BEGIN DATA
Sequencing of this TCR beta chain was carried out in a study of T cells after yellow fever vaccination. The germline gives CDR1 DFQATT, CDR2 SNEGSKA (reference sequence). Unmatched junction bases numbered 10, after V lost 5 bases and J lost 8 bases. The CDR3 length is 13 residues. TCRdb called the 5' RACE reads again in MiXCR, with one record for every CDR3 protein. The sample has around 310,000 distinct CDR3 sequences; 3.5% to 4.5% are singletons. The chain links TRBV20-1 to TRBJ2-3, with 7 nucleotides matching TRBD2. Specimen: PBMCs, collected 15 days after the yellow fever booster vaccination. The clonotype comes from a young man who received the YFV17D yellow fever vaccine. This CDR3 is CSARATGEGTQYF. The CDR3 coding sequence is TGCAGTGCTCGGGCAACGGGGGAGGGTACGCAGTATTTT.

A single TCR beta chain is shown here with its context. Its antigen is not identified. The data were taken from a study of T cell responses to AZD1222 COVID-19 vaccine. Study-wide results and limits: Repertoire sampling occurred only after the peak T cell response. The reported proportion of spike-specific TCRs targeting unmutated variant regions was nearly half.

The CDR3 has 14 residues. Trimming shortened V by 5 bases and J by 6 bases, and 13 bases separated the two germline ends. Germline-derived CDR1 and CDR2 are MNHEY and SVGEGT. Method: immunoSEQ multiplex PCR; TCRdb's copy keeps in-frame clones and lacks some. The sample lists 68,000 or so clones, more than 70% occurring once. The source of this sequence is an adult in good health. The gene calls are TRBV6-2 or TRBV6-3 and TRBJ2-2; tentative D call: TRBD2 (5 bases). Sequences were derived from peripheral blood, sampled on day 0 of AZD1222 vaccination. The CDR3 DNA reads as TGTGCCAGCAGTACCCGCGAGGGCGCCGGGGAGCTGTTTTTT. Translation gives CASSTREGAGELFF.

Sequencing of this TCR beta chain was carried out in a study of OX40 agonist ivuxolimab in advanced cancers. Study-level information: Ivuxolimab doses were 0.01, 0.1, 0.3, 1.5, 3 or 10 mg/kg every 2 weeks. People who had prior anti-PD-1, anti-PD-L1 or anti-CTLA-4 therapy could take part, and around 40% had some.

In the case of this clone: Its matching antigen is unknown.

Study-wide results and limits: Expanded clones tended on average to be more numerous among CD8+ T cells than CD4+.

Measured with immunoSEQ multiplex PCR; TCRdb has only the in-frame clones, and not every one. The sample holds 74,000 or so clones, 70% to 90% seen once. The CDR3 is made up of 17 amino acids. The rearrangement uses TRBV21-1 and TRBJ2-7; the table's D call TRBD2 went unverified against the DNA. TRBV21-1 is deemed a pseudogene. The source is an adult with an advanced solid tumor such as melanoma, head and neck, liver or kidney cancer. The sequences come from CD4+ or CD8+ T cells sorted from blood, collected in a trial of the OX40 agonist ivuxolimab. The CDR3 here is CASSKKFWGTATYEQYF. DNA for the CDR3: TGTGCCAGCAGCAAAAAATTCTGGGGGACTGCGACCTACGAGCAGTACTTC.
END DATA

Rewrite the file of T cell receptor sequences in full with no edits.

Sequencing of this TCR beta chain was carried out in a study of T cells after yellow fever vaccination. The germline gives CDR1 DFQATT, CDR2 SNEGSKA (reference sequence). Unmatched junction bases numbered 10, after V lost 5 bases and J lost 8 bases. The CDR3 length is 13 residues. TCRdb called the 5' RACE reads again in MiXCR, with one record for every CDR3 protein. The sample has around 310,000 distinct CDR3 sequences; 3.5% to 4.5% are singletons. The chain links TRBV20-1 to TRBJ2-3, with 7 nucleotides matching TRBD2. Specimen: PBMCs, collected 15 days after the yellow fever booster vaccination. The clonotype comes from a young man who received the YFV17D yellow fever vaccine. This CDR3 is CSARATGEGTQYF. The CDR3 coding sequence is TGCAGTGCTCGGGCAACGGGGGAGGGTACGCAGTATTTT.

A single TCR beta chain is shown here with its context. Its antigen is not identified. The data were taken from a study of T cell responses to AZD1222 COVID-19 vaccine. Study-wide results and limits: Repertoire sampling occurred only after the peak T cell response. The reported proportion of spike-specific TCRs targeting unmutated variant regions was nearly half.

The CDR3 has 14 residues. Trimming shortened V by 5 bases and J by 6 bases, and 13 bases separated the two germline ends. Germline-derived CDR1 and CDR2 are MNHEY and SVGEGT. Method: immunoSEQ multiplex PCR; TCRdb's copy keeps in-frame clones and lacks some. The sample lists 68,000 or so clones, more than 70% occurring once. The source of this sequence is an adult in good health. The gene calls are TRBV6-2 or TRBV6-3 and TRBJ2-2; tentative D call: TRBD2 (5 bases). Sequences were derived from peripheral blood, sampled on day 0 of AZD1222 vaccination. The CDR3 DNA reads as TGTGCCAGCAGTACCCGCGAGGGCGCCGGGGAGCTGTTTTTT. Translation gives CASSTREGAGELFF.

Sequencing of this TCR beta chain was carried out in a study of OX40 agonist ivuxolimab in advanced cancers. Study-level information: Ivuxolimab doses were 0.01, 0.1, 0.3, 1.5, 3 or 10 mg/kg every 2 weeks. People who had prior anti-PD-1, anti-PD-L1 or anti-CTLA-4 therapy could take part, and around 40% had some.

In the case of this clone: Its matching antigen is unknown.

Study-wide results and limits: Expanded clones tended on average to be more numerous among CD8+ T cells than CD4+.

Measured with immunoSEQ multiplex PCR; TCRdb has only the in-frame clones, and not every one. The sample holds 74,000 or so clones, 70% to 90% seen once. The CDR3 is made up of 17 amino acids. The rearrangement uses TRBV21-1 and TRBJ2-7; the table's D call TRBD2 went unverified against the DNA. TRBV21-1 is deemed a pseudogene. The source is an adult with an advanced solid tumor such as melanoma, head and neck, liver or kidney cancer. The sequences come from CD4+ or CD8+ T cells sorted from blood, collected in a trial of the OX40 agonist ivuxolimab. The CDR3 here is CASSKKFWGTATYEQYF. DNA for the CDR3: TGTGCCAGCAGCAAAAAATTCTGGGGGACTGCGACCTACGAGCAGTACTTC.